“Over the last 20 years, Quorum has become the leading innovator of software deployed by North American energy companies,” said Austin. “Today, Quorum is expanding the scope of our technology and expertise to all energy-producing regions of the globe. Customers everywhere will have access to a cloud technology ecosystem that connects decision-ready data from operations to the boardroom.”

In addition to the merger announcement, Quorum Software announced it had entered into an agreement with Finnish IT firm TietoEvry to purchase TietoEvry’s entire oil and gas business. The agreement, which includes hydrocarbon management, personnel and material logistics software and related services, is valued at 155 million euros, or $188 million, according to a statement from TietoEvry.

“Our three organizations complement each other — from the software that our great people design to the energy markets where we operate,” said Sim. “Our new company will be able to deliver value to our stakeholders, while accelerating the growth of our combined business and the energy industry’s software transformation.”

The combined company will serve over 1,800 energy companies in 55 countries, according to the announcement. With its headquarters in Houston, Quorum will continue to have a significant presence in Calgary and in Norway, the headquarters for TietoEvry’s oil and gas software business. Quorum will have other offices throughout North America, Latin America, Europe, Asia and the Middle East.

As of Sept. 30, 2020, private equity firm Thoma Bravo had more than $73 billion in assets under management. In late December 2020, Thoma Bravo agreed to acquire Richardson, Texas-based tech firm RealPage in a roughly $10 billion acquisition.

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Piece of Kitchener technology lands on Mars on Perseverance rover




KITCHENER — A piece of Kitchener technology has landed on Mars, thanks to NASA’s Perseverance rover.

The rover settled on the planet’s surface on Thursday afternoon. It’s been travelling through space since it was launched from Cape Canaveral, Fla. in July.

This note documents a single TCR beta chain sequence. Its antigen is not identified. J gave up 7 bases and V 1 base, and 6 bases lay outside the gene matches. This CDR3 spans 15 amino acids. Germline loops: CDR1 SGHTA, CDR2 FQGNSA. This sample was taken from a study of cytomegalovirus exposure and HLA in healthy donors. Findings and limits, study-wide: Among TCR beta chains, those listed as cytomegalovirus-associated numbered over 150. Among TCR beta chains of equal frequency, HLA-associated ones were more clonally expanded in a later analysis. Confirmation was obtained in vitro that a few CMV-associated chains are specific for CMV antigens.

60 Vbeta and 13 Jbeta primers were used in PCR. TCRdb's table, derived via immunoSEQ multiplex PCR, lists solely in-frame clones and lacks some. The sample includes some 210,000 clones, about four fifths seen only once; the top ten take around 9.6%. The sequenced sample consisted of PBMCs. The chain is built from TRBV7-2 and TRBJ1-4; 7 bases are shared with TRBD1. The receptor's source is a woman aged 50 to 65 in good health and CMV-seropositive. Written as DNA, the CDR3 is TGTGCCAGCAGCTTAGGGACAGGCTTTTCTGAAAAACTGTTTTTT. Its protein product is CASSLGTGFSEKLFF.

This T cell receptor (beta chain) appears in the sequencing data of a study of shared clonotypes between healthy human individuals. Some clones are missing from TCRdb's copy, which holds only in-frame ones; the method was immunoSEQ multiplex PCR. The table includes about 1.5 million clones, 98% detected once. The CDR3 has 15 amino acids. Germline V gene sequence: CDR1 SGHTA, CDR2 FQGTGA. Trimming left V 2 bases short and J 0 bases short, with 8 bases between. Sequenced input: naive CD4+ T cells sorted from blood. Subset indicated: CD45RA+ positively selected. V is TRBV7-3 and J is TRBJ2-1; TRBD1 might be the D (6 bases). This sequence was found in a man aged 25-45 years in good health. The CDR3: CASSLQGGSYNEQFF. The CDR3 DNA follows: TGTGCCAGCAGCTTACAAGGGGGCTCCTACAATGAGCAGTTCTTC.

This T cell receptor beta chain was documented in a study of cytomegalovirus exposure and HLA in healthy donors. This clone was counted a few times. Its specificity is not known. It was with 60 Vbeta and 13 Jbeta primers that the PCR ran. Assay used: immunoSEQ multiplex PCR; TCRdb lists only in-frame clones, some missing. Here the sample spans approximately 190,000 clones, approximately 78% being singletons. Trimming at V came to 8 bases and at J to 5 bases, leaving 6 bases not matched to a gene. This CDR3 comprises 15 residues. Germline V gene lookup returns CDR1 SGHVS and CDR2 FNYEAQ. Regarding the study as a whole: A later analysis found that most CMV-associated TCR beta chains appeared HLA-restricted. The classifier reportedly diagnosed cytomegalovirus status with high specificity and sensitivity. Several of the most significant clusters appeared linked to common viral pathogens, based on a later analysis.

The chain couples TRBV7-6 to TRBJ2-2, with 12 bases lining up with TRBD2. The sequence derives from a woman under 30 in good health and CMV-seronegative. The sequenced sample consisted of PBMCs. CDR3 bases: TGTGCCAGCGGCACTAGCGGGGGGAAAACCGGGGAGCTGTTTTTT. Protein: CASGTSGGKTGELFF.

“The whole idea of being on a device that we’re sending to another plant with the express mission of looking for traces of past life, it’s pretty mind boggling actually,” said Rafal Pawluczyk, chief technical officer for FiberTech Optica.

The Kitchener-based company made fibre optic cables for the rover’s SuperCam that will examine samples with a camera, laser and spectrometers.

“The cables that we built take the light from that multiplexer and deliver it to each spectrograph,” Pawluczyk said.

The cables connect a device on the rover to the SuperCam, which will be used to examine rock and soil samples, to spectrometers. They’ll relay information from one device to another.

The project started four years ago with a connection to Los Alamos National Lab, where the instruments connected to the cables were developed.

“We could actually demonstrate we can design something that will meet their really hard engineering requirements,” Pawluczyk said.

The Jezero Crater is where the Perseverance rover, with FiberTech Optica’s technology onboard, landed Thursday. Scientists believe it was once flooded with water and is the best bet for finding any evidence of life. FiberTech’s cables will help that in that search.

Ioannis Haranas, an astrophysicist and professor at Wilfrid Laurier University, said the rover isn’t looking for “green men.”

“They’re looking for microbial, single-cell life, any type of fossils and stuff like that,” Haranas said. “That’s why they chose a special landing site. This could be very fertile land for that.”

“It’s very ambitious,” said Ralf Gellert, a physics professor at the University of Guelph.

Gellert helped with previous rover missions and said it’s the first time a Mars rover has landed without a piece of Guelph technology on it. While he’s not part of Perseverance’s mission, he said the possibilities are exciting.

“Every new landing site is a new piece of the puzzle that you can put together with the new results that we have from the other landing sites,” he said.

“It’s scientifically very interesting because, even though we don’t have an instrument on that rover, we can compare what the new rover Perseverance finds at this new landing site,” he said.

Now that Perseverance has landed on Mars, FiberTech is looking ahead to its next possible mission into space.